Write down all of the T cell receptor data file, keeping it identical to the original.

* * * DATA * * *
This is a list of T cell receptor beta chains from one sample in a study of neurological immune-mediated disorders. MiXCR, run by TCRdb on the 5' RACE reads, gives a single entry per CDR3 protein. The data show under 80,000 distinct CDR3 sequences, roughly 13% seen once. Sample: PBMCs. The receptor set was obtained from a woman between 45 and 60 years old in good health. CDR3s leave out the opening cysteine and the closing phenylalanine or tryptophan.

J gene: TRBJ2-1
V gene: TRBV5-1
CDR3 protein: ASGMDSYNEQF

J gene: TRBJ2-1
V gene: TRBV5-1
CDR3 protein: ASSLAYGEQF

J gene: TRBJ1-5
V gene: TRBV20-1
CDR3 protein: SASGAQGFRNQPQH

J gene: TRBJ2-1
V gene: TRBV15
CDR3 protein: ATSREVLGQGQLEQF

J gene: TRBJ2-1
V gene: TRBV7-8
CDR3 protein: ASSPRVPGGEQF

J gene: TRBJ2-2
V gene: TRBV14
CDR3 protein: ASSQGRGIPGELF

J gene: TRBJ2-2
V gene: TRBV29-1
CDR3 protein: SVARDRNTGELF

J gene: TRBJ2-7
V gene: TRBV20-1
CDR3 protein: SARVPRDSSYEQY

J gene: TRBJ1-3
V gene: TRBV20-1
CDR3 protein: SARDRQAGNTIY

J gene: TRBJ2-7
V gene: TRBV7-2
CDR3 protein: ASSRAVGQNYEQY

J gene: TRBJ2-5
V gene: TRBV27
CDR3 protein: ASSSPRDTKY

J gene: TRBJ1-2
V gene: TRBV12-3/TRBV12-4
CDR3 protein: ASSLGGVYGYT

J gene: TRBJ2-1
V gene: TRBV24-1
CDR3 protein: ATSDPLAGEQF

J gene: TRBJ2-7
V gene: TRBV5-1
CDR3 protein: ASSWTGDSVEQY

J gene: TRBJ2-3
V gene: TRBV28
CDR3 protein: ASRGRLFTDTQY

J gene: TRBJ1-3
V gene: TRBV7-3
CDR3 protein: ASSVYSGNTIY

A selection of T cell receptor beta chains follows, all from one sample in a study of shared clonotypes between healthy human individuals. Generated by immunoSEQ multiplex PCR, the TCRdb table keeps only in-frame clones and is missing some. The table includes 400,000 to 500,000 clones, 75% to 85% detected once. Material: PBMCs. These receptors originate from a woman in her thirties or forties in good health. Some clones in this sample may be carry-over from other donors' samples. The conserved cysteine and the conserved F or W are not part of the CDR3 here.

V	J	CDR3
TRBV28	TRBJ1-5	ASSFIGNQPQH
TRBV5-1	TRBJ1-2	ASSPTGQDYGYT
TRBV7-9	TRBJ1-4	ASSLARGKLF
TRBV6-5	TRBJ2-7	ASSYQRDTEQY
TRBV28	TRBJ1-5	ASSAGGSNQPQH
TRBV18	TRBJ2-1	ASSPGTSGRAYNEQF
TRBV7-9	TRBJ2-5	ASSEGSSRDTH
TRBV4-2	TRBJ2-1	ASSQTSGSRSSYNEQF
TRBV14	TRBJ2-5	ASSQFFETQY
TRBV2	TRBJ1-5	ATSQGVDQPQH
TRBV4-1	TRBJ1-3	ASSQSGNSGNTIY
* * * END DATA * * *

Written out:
This is a list of T cell receptor beta chains from one sample in a study of neurological immune-mediated disorders. MiXCR, run by TCRdb on the 5' RACE reads, gives a single entry per CDR3 protein. The data show under 80,000 distinct CDR3 sequences, roughly 13% seen once. Sample: PBMCs. The receptor set was obtained from a woman between 45 and 60 years old in good health. CDR3s leave out the opening cysteine and the closing phenylalanine or tryptophan.

J gene: TRBJ2-1
V gene: TRBV5-1
CDR3 protein: ASGMDSYNEQF

J gene: TRBJ2-1
V gene: TRBV5-1
CDR3 protein: ASSLAYGEQF

J gene: TRBJ1-5
V gene: TRBV20-1
CDR3 protein: SASGAQGFRNQPQH

J gene: TRBJ2-1
V gene: TRBV15
CDR3 protein: ATSREVLGQGQLEQF

J gene: TRBJ2-1
V gene: TRBV7-8
CDR3 protein: ASSPRVPGGEQF

J gene: TRBJ2-2
V gene: TRBV14
CDR3 protein: ASSQGRGIPGELF

J gene: TRBJ2-2
V gene: TRBV29-1
CDR3 protein: SVARDRNTGELF

J gene: TRBJ2-7
V gene: TRBV20-1
CDR3 protein: SARVPRDSSYEQY

J gene: TRBJ1-3
V gene: TRBV20-1
CDR3 protein: SARDRQAGNTIY

J gene: TRBJ2-7
V gene: TRBV7-2
CDR3 protein: ASSRAVGQNYEQY

J gene: TRBJ2-5
V gene: TRBV27
CDR3 protein: ASSSPRDTKY

J gene: TRBJ1-2
V gene: TRBV12-3/TRBV12-4
CDR3 protein: ASSLGGVYGYT

J gene: TRBJ2-1
V gene: TRBV24-1
CDR3 protein: ATSDPLAGEQF

J gene: TRBJ2-7
V gene: TRBV5-1
CDR3 protein: ASSWTGDSVEQY

J gene: TRBJ2-3
V gene: TRBV28
CDR3 protein: ASRGRLFTDTQY

J gene: TRBJ1-3
V gene: TRBV7-3
CDR3 protein: ASSVYSGNTIY

A selection of T cell receptor beta chains follows, all from one sample in a study of shared clonotypes between healthy human individuals. Generated by immunoSEQ multiplex PCR, the TCRdb table keeps only in-frame clones and is missing some. The table includes 400,000 to 500,000 clones, 75% to 85% detected once. Material: PBMCs. These receptors originate from a woman in her thirties or forties in good health. Some clones in this sample may be carry-over from other donors' samples. The conserved cysteine and the conserved F or W are not part of the CDR3 here.

V	J	CDR3
TRBV28	TRBJ1-5	ASSFIGNQPQH
TRBV5-1	TRBJ1-2	ASSPTGQDYGYT
TRBV7-9	TRBJ1-4	ASSLARGKLF
TRBV6-5	TRBJ2-7	ASSYQRDTEQY
TRBV28	TRBJ1-5	ASSAGGSNQPQH
TRBV18	TRBJ2-1	ASSPGTSGRAYNEQF
TRBV7-9	TRBJ2-5	ASSEGSSRDTH
TRBV4-2	TRBJ2-1	ASSQTSGSRSSYNEQF
TRBV14	TRBJ2-5	ASSQFFETQY
TRBV2	TRBJ1-5	ATSQGVDQPQH
TRBV4-1	TRBJ1-3	ASSQSGNSGNTIY